For years, officials at the San Diego County Airport Authority have been looking for a way to shift passenger access and processing to the north side of the airport.
A big part of that answer is the $264 million, 17-acre CONRAC, or a consolidated rental car facility.
Design of the facility is only in the beginning stages, but it’s expected to break ground in summer 2013 and is part of the Airport Authority’s list of major upgrades to the airport — a list that has been physically taking shape during the past year with substantial progress on other projects, such as the airport’s Green Build.
Just like the Green Build, which is adding many new gates, a dual level drop-off and pick-up roadway and a vast concessions-area expansion, the CONRAC was identified in the airport master plan’s environmental impact report, which was certified in May 2008.
It’s also included in the first phase of the Destination Lindbergh recommended development plan, a multi-agency plan developed by the Airport Authority, the San Diego Association of Governments and the Metropolitan Transit System, which considered the ultimate build-out of San Diego International Airport. Destination Lindbergh is the plan through which the Airport Authority sees itself accomplishing the passenger access shift it’s been seeking.
The CONRAC and a future intermodal transit center (ITC) — incorporating bus, trolley, rail and potential high-speed rail stops — are two components of the vision.
According to Bryan Enarson, vice president of development for the Airport Authority, a design team assembled in recent months is working to finalize the CONRAC portion of the vision by next summer.
“The design team is on board and they’ve begun the design work,” Enarson said. “By consolidating all the rental cars into one property, it allows us to, number one, get the rental car traffic off of Harbor Drive.”
According to the airport, rental car traffic represents 30-35 percent of all airport traffic on Harbor Drive. The second benefit expected of the CONRAC development, Enarson added, is that it will allow for a single busing system, as opposed to each rental car company needing its own rotation of buses. So it’s also a win environmentally, Enarson said, by reducing the number of buses and related trips.
The CONRAC design team, headed by Burlingame, Calif.-based Demattei Wong Architecture, will be working for much of the next year on developing a plan for the facility, which is planned to be built under a construction-manager-at-risk contract. Final designs are expected to be done by May or June 2013.
The process of selecting a construction management firm is under way. With a project in the thoughts of the airport as long as the CONRAC has been, and as critical to the master plan as it is, Enarson said choosing the construction manager at risk delivery method seemed the most appropriate.
“It allows us to have both the designer and construction manager at the table at the same time, so you don’t design something you can’t build,” Enarson said.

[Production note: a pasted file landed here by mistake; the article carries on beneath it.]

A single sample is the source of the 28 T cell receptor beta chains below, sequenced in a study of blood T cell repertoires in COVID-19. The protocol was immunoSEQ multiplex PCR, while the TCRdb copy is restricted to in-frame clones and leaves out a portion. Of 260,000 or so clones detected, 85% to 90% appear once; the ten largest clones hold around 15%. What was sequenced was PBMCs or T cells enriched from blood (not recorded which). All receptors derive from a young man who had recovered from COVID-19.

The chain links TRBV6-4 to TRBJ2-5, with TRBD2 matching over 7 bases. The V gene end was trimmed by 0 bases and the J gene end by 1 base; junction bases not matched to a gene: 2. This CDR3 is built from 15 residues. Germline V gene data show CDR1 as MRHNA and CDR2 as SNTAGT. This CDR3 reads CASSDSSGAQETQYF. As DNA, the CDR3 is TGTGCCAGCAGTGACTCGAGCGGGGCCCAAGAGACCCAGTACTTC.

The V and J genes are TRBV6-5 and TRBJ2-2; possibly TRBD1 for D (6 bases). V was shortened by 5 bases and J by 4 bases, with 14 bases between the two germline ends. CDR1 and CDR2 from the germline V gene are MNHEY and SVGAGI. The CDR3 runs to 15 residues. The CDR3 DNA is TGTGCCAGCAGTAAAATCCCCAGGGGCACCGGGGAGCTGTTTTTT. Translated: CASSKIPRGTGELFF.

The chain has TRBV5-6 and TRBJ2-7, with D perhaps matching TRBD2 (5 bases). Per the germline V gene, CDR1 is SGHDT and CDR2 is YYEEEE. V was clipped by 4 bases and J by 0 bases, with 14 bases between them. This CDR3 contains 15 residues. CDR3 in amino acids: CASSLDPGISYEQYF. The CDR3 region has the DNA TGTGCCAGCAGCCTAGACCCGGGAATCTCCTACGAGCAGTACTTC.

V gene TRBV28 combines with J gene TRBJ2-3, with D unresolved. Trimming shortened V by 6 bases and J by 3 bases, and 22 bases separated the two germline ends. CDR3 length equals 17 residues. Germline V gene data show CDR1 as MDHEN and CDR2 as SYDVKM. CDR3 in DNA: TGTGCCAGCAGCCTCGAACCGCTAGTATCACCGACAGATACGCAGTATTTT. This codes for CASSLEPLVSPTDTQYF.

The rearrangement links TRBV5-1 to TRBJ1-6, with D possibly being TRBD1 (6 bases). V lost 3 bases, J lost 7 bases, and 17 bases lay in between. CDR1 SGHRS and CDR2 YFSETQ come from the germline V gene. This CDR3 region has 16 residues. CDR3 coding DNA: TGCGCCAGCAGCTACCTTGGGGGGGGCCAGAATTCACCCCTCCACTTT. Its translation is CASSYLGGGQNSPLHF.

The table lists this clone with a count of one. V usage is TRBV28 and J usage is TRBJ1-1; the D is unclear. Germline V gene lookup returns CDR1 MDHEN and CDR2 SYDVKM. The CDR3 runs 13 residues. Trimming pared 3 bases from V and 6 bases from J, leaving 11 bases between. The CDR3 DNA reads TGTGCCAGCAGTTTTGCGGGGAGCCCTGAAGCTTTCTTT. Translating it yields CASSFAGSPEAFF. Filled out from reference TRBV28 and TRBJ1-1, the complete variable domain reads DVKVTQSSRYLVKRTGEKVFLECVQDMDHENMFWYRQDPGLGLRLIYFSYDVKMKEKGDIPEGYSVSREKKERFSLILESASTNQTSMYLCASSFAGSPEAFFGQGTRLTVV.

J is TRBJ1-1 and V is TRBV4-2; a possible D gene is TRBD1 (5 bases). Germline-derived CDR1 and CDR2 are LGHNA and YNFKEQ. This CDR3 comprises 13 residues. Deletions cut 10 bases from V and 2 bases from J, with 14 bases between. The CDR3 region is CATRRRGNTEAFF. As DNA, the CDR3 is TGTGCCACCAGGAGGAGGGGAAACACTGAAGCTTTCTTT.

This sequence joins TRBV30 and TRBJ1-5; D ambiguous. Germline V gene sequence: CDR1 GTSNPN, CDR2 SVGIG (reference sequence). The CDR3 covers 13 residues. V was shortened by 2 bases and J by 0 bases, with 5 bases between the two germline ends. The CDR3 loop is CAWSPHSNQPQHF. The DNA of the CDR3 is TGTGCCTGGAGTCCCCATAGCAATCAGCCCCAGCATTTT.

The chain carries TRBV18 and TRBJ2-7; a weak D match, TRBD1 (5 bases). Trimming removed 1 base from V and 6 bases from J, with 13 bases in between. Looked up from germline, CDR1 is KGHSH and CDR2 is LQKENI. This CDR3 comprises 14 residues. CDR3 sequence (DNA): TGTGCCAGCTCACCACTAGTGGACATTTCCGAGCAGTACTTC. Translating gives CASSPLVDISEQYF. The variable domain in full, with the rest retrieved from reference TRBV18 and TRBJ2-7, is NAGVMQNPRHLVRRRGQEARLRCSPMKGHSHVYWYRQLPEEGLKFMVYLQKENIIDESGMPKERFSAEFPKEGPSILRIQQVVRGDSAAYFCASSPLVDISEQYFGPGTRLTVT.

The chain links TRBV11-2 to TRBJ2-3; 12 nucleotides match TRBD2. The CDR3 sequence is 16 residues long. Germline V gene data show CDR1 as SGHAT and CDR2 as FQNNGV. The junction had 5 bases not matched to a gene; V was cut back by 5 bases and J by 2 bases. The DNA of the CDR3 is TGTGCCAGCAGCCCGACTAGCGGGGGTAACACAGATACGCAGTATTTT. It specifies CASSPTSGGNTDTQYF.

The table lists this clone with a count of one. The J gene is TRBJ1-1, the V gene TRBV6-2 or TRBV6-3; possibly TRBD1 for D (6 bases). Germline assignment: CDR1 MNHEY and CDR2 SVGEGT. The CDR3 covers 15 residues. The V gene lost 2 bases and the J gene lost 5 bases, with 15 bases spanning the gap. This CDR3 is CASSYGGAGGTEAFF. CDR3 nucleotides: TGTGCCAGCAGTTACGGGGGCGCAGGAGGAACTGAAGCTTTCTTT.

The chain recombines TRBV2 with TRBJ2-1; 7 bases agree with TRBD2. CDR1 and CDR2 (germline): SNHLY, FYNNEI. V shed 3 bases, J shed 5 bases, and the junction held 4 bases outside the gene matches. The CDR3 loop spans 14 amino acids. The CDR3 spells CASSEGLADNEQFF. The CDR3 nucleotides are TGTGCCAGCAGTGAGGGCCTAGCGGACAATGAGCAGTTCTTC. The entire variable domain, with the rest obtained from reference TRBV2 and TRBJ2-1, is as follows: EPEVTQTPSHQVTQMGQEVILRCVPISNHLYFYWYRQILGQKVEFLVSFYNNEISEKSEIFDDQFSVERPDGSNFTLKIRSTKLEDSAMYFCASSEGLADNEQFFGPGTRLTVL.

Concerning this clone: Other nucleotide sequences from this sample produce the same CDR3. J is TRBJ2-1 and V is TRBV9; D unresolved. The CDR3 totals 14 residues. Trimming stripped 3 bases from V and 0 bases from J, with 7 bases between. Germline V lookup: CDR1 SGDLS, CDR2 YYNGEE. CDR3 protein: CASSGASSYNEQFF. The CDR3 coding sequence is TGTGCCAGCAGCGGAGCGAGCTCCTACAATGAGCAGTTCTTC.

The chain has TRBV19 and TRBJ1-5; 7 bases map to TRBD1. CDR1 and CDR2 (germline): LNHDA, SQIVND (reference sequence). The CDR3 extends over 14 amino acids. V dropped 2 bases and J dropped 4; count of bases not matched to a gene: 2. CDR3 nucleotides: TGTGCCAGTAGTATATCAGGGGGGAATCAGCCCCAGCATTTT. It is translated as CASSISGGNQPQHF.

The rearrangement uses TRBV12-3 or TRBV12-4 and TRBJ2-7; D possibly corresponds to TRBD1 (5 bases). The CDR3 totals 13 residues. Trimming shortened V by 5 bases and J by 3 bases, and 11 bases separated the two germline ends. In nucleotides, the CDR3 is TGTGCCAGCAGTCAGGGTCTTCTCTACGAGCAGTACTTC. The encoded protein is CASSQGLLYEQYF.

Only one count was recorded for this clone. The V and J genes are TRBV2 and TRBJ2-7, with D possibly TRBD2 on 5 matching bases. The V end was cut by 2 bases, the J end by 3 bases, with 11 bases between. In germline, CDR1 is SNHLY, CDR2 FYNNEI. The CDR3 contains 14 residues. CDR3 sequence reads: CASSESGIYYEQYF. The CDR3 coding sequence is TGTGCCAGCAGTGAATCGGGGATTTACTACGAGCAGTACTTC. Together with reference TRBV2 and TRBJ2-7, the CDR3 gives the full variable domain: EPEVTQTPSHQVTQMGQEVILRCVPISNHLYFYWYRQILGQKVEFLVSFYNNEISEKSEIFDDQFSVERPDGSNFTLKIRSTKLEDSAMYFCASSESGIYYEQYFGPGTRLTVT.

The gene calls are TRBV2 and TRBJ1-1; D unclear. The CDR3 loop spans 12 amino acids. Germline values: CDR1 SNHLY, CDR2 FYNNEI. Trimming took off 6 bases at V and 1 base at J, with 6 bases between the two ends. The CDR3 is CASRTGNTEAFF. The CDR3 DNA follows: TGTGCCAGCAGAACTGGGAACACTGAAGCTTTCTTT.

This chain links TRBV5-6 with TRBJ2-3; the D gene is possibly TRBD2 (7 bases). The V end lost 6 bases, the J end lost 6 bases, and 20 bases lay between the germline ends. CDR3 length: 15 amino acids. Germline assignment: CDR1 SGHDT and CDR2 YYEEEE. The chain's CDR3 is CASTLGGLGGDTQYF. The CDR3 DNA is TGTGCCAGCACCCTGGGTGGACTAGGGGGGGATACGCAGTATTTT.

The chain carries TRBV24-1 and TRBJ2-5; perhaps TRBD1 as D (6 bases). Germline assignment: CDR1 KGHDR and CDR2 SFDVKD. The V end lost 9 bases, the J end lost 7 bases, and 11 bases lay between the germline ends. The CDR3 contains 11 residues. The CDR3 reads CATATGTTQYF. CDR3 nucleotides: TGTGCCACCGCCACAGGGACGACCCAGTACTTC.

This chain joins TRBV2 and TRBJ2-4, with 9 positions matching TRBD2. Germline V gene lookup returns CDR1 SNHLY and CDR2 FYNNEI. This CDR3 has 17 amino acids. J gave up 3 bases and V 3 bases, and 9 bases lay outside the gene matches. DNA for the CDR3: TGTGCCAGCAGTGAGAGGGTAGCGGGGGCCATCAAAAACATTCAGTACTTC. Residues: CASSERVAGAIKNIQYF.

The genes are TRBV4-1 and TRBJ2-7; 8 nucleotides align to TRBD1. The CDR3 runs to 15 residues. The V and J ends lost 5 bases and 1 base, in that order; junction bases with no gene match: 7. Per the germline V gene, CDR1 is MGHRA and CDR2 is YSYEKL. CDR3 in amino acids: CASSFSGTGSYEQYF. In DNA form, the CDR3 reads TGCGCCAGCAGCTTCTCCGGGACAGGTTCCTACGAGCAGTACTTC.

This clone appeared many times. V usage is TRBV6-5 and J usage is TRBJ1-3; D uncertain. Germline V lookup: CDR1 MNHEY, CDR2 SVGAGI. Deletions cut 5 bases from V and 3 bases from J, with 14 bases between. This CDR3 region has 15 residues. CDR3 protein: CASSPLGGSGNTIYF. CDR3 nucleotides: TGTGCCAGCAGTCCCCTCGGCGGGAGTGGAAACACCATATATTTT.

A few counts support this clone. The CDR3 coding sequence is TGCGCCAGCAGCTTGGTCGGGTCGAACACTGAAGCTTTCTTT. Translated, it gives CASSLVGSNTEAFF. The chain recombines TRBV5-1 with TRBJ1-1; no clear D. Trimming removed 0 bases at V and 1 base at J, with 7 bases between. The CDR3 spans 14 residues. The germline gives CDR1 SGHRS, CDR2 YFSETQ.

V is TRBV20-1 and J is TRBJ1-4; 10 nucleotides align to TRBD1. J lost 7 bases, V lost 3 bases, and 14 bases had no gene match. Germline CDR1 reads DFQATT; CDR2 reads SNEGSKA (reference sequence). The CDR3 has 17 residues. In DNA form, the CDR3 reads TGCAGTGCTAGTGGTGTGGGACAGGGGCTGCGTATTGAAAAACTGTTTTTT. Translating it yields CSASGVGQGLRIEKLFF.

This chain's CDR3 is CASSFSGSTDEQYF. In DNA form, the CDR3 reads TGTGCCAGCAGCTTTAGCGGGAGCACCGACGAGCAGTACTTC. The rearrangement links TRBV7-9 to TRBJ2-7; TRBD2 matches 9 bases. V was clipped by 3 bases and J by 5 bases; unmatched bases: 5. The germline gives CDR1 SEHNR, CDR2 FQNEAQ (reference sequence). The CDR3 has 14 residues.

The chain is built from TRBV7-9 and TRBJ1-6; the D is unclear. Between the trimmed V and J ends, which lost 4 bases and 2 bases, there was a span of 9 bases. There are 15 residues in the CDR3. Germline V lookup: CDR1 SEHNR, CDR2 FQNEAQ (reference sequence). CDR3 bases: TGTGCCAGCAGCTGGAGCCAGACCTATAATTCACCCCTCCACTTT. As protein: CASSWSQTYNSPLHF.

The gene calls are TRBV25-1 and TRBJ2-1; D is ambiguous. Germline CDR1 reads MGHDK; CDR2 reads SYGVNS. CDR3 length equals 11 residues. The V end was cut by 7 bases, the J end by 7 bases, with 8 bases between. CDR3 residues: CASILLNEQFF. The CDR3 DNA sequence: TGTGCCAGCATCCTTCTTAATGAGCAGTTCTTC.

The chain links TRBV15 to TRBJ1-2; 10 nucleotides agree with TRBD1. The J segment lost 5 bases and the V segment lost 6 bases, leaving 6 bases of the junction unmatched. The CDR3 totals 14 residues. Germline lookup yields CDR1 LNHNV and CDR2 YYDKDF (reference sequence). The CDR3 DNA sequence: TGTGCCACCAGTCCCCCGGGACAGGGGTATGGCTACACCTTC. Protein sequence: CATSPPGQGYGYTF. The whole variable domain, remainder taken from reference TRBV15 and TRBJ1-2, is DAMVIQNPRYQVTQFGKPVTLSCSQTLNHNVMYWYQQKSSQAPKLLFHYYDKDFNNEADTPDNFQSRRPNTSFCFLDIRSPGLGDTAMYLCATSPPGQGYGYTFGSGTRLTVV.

While what the CONRAC will look like is largely unknown other than its perimeter, the design team is expected to have an idea by around January of 2013. It is planned to be designed for a minimum of LEED Silver certification from the U.S. Green Building Council.
“But we’re very aware that, number one, you’re going to be able to see it from Pacific Highway and from the hillside up there in the Mission Hills area,” Enarson said. “You’ll also be able to see it across from the other side of the airport.”
The focus on aesthetics will follow the same guidelines seen in much of the recent airport development, he added.
To get ready for the CONRAC, the Airport Authority is working on necessary improvements on and around the future site of the facility, including utility and road work that will serve as connectors between the CONRAC, existing facilities and other planned development like the ITC, being developed by SANDAG.
In February, the Airport Authority awarded a 37-year lease to Landmark Aviation for the development and operation of a corporate and general aviation fixed-base operator facility at Lindbergh Field. The facility will serve all corporate and general aviation aircraft and provide services such as fueling, maintenance and aircraft parking.
Because of their proximity to where the CONRAC is planned, the fixed-base operator facility and other projects will have a connection to the CONRAC, and the Airport Authority is trying to kill multiple birds with one stone in site development and preparation.
“Those same utilities and roadways will have to support the new fixed-base operation that will be going and being built on the north side, as well as infrastructure to support future cargo development on the north side,” Enarson said.
A central receiving center is also under way on the north side of the airport, set to receive all the materials for the airport’s concession operations when complete. Set to open in October or November, that project’s infrastructure and roadways will also be critical to the CONRAC.
The utility and road work projects are nearing their groundbreaking, expected by the end of the year or shortly after. The CONRAC is expected to open in the summer of 2015.